Po is the smallest Teletubby. She often jumps up and down to express her feelings of joy, enthusiasm, and surprise. The natural place
for Po is to be on her scooter zipping around the hills. She makes the noise "quickly, quickly, quickly" or "slowly, slowly, slowly"
when riding her scooter. Po spends a lot of time on her own. Next to riding her scooter, Po likes to keep an eye on the panel switches and controls on the central column inside the Teletubbies' house.

1. A river in Italy.

2. The afterlife, according to the legends of the ancient Hawaiians.

3. A shortened version of the word "poor". See po'. Supposedly common among people in the South of the USA.

The Latin name for the po river was "padus", and the plain that it traverses came therefore to be called Pianura Padana (meaning the padus plains).

Recent bizarre twists in Italian politics have given unsuspected undertones to the shorter Padania (which used to have the same meaning as above), which is now best avoided as a simple toponym.

The Po river used to act out quite a bit, thus giving lots of problem to the neighboring areas, which appeared to be spending about as much time underwater as above. Works conducted in the second half of the XX century appear to have tamed the old man river a bit, however.

1. A po is a chamberpot, a pot discreetly placed under one's bed for one's personal needs when the night is chilly and it's a long way downstairs and across the back garden to the outhouse. No longer in common use, or at least the article of furniture isn't, so this slang word sounds a bit dated.

I don't know where the word comes from: my guess is either a French pronunciation of pot -- either facetiously or from an actual equivalent pot de chambre --, or an abbreviation of some word like position as a euphemism for toilet. It might have given rise to the word po-faced.

In the node chamberpot, teleny gives an amusing example of one with Hitler's face on it and a punning inscription about another invasion of Po-land.

2. Po: Beyond Yes and No is a 1972 book by Edward de Bono, in which he explores the use of the concept PO as a way of avoiding a simple Yes/No dichotomy in one's thinking. He calls No the word of logic, since it helps rule out scientific hypotheses, and Yes the word of belief. His new tool PO is the word of creative thinking. It means something like "Let's back away from the position we're in and find other ways of looking at it".

De Bono says that outside mathematics no new thinking tools have been invented since the time of Aristotle, and the use of PO can be learned like any other skill. "Lateral thinking deals with the patterning of information not with the judgement of those patterns. Lateral thinking is prereason. PO is never a judgement device. PO is a construction device. PO is a patterning device. "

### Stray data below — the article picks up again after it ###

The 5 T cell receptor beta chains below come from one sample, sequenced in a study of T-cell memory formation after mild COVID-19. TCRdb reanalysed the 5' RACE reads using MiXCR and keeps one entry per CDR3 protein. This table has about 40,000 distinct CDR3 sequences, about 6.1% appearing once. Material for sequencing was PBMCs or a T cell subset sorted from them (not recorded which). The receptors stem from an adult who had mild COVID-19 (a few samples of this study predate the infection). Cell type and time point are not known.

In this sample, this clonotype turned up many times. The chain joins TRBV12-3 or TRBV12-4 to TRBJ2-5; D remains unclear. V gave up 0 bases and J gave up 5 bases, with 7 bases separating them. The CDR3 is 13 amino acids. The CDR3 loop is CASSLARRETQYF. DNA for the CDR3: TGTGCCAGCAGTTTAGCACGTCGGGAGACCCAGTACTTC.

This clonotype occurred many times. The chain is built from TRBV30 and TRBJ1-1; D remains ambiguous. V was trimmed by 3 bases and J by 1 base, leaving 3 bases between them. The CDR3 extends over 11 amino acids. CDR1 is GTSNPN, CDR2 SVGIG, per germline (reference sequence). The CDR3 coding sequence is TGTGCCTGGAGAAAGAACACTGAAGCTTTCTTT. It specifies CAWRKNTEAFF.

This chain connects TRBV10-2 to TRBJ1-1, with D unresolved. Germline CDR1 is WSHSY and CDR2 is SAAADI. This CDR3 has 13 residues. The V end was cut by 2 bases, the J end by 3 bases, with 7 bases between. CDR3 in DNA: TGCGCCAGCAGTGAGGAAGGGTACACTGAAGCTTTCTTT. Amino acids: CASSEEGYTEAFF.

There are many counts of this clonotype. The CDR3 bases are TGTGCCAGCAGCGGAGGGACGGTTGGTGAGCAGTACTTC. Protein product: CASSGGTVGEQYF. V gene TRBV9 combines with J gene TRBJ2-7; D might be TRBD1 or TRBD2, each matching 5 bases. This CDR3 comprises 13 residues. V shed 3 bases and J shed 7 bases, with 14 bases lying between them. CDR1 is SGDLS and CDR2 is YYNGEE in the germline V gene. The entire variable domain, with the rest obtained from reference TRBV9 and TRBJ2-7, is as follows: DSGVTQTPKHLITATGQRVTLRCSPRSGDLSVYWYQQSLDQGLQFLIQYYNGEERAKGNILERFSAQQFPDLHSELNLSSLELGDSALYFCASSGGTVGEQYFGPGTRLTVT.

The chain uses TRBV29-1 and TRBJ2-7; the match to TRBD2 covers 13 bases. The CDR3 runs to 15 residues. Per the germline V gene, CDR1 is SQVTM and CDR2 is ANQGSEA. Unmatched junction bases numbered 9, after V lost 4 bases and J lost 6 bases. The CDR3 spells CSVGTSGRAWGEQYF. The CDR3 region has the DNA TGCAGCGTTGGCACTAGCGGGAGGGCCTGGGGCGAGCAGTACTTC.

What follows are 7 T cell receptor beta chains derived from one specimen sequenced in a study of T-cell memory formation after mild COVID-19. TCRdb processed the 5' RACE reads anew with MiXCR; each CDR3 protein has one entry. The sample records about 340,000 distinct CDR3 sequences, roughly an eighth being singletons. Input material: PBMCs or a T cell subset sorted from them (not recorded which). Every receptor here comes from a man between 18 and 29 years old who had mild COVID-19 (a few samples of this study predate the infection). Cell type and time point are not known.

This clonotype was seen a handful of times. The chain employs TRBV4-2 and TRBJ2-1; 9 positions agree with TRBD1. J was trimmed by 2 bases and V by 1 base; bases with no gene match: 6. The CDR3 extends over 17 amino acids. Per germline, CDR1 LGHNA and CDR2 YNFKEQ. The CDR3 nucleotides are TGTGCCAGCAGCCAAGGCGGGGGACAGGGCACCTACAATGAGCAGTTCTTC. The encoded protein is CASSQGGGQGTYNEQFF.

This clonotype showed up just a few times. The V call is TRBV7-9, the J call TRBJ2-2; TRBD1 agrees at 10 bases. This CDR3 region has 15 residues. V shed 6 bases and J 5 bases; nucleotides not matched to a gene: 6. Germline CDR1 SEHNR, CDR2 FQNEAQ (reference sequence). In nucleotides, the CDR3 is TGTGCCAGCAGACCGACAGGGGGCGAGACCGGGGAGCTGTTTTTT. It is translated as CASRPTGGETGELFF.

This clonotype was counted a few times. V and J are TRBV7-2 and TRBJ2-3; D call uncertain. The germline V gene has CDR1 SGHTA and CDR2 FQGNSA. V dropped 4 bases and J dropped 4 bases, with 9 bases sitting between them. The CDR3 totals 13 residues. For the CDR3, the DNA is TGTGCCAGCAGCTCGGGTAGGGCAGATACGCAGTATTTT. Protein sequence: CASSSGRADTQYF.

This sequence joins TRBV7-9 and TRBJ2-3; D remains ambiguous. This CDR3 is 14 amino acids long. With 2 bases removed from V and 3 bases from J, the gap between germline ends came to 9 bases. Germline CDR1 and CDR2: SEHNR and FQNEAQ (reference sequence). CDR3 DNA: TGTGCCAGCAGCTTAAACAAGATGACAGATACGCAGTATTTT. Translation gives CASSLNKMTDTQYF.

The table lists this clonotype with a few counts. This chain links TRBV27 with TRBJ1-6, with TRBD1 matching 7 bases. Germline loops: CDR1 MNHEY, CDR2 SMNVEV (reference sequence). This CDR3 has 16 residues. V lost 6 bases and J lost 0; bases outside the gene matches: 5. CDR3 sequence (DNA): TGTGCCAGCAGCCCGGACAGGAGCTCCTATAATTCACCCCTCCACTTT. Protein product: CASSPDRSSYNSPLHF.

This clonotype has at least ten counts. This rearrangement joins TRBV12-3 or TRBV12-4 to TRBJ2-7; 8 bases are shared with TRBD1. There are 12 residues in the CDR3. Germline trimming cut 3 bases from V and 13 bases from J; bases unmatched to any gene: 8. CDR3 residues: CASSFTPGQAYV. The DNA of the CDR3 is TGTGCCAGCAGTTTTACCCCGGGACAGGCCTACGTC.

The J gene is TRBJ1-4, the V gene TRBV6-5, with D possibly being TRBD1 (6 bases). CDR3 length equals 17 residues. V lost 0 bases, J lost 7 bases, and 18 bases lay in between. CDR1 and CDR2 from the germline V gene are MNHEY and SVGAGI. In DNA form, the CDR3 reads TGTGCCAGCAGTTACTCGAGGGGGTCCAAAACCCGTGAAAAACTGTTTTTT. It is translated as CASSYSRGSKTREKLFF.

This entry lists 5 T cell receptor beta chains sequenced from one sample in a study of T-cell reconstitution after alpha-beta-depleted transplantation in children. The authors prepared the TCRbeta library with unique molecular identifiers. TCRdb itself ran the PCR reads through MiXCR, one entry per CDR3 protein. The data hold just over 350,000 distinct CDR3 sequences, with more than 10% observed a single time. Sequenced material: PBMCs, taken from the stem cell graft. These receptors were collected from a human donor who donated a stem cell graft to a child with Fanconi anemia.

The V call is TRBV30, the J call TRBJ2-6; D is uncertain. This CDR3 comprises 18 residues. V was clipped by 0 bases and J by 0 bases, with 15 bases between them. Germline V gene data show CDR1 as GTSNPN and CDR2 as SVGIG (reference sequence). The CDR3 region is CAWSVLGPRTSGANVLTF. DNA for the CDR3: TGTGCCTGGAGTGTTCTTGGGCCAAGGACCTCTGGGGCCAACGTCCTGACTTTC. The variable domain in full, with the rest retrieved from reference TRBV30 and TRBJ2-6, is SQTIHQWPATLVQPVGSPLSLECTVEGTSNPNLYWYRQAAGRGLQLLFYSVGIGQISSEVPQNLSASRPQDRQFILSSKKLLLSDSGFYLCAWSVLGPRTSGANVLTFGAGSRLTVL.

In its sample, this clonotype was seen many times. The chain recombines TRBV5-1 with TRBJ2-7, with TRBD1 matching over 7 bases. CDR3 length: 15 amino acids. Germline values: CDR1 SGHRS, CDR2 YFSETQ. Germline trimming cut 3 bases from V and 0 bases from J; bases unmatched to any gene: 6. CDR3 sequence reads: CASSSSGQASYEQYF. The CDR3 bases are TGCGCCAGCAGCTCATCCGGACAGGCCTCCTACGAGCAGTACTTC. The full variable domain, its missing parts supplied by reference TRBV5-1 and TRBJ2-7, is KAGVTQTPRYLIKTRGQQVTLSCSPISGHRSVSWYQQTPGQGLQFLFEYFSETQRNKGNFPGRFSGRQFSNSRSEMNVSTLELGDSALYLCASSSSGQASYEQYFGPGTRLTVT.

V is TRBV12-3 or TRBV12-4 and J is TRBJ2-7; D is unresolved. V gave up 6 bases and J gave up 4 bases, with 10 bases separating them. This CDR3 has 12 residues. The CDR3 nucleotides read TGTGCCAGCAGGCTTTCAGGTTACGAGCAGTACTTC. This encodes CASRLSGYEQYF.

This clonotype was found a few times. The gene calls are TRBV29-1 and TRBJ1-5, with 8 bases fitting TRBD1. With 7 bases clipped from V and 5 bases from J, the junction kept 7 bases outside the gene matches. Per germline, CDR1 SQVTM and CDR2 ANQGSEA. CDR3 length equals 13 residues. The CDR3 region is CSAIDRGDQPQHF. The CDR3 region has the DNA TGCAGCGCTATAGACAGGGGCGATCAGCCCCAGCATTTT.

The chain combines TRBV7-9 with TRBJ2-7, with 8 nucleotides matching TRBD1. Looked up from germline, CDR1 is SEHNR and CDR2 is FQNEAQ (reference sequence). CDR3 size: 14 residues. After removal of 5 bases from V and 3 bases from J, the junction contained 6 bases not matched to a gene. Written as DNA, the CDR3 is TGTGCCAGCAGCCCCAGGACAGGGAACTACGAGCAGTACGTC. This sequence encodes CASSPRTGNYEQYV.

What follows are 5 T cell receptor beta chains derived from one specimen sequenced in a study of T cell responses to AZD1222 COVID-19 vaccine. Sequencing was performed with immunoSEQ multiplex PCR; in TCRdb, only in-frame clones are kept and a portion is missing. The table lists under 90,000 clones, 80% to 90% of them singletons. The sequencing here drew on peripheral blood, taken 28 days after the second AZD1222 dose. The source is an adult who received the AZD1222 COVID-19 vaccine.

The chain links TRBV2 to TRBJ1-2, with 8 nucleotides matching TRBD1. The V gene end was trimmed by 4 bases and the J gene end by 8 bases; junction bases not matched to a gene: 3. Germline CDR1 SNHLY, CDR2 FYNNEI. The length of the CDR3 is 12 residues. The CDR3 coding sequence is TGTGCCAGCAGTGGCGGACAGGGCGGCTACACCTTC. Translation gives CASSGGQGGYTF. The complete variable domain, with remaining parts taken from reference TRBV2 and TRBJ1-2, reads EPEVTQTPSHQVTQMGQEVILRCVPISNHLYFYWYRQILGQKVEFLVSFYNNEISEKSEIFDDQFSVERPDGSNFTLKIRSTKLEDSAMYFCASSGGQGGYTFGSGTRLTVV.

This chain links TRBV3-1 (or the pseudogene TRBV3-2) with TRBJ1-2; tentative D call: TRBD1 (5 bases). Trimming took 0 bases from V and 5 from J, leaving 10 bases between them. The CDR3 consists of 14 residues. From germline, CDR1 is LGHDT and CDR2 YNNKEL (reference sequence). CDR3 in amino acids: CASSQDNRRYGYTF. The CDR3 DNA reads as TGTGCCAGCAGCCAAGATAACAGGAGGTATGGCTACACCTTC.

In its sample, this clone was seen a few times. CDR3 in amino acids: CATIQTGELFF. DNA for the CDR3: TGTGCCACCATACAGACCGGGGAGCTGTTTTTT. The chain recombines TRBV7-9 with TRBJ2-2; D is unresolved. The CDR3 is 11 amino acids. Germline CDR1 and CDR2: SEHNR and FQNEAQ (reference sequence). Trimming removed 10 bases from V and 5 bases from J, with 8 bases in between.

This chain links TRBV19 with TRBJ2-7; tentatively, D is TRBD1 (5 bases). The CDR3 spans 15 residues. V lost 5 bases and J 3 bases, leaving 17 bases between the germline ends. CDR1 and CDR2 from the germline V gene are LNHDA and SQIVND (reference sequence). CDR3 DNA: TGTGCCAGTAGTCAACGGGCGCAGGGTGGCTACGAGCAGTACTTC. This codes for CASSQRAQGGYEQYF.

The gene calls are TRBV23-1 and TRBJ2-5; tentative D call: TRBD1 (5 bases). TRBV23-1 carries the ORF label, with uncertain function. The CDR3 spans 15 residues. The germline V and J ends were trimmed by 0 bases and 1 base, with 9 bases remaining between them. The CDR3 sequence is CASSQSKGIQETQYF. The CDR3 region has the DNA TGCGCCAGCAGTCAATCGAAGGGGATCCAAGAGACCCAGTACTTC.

You can put PO in front of a sentence to begin thinking about it creatively. It is slightly reminiscent of the use of the Japanese word mu 'nothing' as an avoiding answer to problems.

Over the last two years I have had the reaction to the PO concept from forty thousand people. It has been fascinating to see how the reaction to PO differs from group to group. The division has been as follows:

Those who see the need for PO: poets, painters, sculptors, architects, designers, mathematicians, computer scientists, physicists, teachers (some), children, students, young people in general, journalists, photographers, bankers, business executives.

Those who don't: politicians, philosophers, lawyers, academics, teachers (some), and literary critics.

The division seems to be between those who are actually involved in doing something and producing new ideas and those who are too busy defending already established ideas to see the need for new ones. It is a division between those who are looking to the future and those who are looking to the past. That may be why young people have shown so much interest.

3. Po is the chemical symbol for polonium.
4. PO or P.O. is the abbreviation for post office, or perhaps postal order.
5. po. is the abbreviation/symbol for the old measure of length the pole, as in the notorious "rod, pole, or perch".

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